Pair sues Apple over iPhone locking

Two iPhone users have filed a class action lawsuit against Apple, claiming that it’s violating anti-trust laws by locking the phones to AT&T.

Back in 2007, Apple signed a five-year exclusivity deal with AT&T. But, say Zach Ward and Thomas Buchar, by doing this without getting the consent of Apple customers, the company has violated  the Sherman Act’s ban on monopolization.

And by installing software locks on the iPhone, thry say, Apple violated the Digital Millennium Copyright Act, which includes a clause allowing handset owners to modify their phones for use on the wireless network of their choice.

“Apple has prevented iPhone customers from exercising that legal right by locking the iPhones and refusing to give customers the software codes needed to unlock them,” reads the complaint.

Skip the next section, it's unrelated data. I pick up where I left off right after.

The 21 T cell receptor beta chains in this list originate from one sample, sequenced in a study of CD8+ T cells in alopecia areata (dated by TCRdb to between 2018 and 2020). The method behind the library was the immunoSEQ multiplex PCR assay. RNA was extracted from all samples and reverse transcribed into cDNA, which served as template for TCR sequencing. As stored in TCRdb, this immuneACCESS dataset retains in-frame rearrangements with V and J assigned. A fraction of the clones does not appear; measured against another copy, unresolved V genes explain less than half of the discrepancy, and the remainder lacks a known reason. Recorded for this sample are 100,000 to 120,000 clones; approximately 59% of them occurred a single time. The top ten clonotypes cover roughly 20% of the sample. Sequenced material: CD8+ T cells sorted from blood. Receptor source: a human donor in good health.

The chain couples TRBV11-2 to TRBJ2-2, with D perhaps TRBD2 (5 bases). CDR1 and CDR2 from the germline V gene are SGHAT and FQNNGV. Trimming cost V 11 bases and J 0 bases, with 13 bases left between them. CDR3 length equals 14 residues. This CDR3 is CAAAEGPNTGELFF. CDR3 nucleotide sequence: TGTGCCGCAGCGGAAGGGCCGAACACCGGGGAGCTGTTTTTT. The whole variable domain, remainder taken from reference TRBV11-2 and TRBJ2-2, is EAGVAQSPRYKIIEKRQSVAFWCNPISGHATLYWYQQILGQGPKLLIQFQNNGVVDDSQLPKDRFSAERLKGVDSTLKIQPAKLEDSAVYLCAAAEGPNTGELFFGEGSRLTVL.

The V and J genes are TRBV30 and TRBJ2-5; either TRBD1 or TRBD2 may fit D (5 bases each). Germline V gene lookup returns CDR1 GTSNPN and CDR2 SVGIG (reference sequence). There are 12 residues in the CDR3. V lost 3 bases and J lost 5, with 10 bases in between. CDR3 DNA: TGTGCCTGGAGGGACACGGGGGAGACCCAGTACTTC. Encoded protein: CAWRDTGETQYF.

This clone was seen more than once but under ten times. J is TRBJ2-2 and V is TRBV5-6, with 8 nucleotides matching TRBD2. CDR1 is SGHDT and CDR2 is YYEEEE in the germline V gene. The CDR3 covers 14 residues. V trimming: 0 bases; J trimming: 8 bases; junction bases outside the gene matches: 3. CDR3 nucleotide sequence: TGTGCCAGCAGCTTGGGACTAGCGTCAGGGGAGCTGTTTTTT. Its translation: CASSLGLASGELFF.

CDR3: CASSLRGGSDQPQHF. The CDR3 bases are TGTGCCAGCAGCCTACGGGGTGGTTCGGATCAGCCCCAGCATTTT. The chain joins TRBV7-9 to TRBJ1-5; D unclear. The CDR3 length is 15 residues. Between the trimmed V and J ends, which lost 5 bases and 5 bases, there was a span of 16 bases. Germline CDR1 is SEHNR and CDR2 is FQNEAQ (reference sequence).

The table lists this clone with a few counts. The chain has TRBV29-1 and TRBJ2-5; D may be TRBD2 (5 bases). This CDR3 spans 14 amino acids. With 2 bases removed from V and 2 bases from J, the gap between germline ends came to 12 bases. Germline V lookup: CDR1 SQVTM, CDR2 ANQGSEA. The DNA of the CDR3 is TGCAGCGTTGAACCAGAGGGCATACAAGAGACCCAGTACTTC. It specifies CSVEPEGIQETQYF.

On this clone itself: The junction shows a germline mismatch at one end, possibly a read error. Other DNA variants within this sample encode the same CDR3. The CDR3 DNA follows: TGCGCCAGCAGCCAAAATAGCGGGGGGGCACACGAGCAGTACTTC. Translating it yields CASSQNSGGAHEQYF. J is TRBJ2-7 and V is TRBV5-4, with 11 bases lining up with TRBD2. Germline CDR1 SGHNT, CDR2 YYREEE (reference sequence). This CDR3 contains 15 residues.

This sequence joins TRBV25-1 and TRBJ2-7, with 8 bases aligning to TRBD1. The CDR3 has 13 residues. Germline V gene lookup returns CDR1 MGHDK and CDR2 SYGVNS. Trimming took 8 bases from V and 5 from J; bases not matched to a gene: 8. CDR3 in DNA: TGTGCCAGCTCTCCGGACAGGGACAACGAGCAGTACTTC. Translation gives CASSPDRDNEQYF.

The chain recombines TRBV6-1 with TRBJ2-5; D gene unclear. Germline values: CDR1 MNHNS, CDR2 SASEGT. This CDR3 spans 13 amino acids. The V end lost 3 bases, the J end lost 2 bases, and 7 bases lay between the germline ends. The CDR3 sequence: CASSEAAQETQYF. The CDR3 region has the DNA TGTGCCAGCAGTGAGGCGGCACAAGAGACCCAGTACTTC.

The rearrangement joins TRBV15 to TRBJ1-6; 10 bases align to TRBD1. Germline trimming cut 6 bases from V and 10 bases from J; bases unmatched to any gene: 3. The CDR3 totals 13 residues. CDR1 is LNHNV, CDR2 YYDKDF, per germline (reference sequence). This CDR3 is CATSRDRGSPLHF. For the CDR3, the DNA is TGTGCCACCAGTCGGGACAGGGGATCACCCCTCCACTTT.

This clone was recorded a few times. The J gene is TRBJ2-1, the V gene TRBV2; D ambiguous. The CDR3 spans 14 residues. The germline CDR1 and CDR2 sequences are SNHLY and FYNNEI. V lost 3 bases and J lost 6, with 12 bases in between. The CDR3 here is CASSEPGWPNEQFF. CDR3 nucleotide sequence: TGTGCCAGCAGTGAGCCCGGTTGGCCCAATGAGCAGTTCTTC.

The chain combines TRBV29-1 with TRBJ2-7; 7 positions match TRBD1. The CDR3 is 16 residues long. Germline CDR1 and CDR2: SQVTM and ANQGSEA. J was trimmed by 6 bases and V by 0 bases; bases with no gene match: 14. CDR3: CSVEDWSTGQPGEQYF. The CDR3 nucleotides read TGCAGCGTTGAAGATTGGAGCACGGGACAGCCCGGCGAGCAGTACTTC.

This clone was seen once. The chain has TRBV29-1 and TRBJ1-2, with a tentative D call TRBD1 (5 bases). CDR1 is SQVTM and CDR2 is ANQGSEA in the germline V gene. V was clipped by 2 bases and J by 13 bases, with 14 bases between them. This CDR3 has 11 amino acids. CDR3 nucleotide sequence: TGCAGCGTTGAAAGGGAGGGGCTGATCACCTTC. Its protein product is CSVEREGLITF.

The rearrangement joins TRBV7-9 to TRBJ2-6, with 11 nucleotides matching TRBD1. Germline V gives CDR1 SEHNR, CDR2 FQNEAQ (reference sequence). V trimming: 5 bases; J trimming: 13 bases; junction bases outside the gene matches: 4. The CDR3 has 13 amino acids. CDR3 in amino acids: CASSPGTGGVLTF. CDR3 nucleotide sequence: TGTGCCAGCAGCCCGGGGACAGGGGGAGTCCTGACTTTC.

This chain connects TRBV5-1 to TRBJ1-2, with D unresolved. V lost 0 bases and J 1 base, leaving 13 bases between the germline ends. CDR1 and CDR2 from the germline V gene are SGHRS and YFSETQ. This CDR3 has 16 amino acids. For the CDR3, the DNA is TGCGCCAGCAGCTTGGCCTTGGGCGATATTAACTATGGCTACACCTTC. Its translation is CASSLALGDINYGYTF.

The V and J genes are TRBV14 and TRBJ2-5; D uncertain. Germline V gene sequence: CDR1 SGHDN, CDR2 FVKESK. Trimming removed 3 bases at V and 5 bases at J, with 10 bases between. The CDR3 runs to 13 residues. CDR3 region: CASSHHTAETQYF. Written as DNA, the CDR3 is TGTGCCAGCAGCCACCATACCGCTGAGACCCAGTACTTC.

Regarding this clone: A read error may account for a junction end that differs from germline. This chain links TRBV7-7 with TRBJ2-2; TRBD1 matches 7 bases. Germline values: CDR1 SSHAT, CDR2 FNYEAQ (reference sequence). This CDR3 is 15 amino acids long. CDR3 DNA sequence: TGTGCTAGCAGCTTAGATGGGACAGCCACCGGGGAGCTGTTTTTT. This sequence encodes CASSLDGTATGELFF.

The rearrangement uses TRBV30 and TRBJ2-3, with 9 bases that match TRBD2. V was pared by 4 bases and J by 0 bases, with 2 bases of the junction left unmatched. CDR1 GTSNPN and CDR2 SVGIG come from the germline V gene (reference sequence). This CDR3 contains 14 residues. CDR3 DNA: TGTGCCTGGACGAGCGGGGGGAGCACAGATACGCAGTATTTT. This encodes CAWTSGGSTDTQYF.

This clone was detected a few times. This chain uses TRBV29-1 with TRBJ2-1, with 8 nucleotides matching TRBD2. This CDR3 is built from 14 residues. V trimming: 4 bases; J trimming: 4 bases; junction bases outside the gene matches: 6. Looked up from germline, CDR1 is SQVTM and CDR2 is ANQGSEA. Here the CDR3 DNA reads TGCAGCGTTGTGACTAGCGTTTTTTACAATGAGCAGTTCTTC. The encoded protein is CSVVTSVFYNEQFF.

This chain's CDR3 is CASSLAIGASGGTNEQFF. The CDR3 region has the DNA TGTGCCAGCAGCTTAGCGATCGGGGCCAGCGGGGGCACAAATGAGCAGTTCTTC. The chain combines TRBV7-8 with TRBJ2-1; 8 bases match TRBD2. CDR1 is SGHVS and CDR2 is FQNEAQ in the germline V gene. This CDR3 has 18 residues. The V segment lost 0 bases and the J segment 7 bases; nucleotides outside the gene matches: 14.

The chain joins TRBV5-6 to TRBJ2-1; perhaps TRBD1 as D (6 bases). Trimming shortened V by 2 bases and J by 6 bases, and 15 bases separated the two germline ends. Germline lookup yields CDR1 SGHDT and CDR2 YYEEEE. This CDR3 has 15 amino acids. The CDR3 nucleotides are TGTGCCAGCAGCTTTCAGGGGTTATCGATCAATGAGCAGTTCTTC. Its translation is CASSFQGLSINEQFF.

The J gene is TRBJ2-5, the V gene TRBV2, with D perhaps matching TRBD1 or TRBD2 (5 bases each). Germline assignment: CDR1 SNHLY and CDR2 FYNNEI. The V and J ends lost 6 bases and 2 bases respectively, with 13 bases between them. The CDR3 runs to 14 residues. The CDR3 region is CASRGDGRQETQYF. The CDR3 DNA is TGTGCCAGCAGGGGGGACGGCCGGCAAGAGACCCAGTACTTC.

“Through these actions, Apple has unlawfully stifled competition, reduced output and consumer choice and artificially increased prices in the aftermarkets for iPhone voice and data services.”

They’re demanding that Apple stop selling locked phones and start giving the unlock code to any existing customers that request it, along with treble damages.

Since the pair bought their iPhones, back in 2009, Apple has changed its policy. In February 2011, a Verizon iPhone was released, and Apple started selling – very expensively – unlocked iPhones in the US later that year.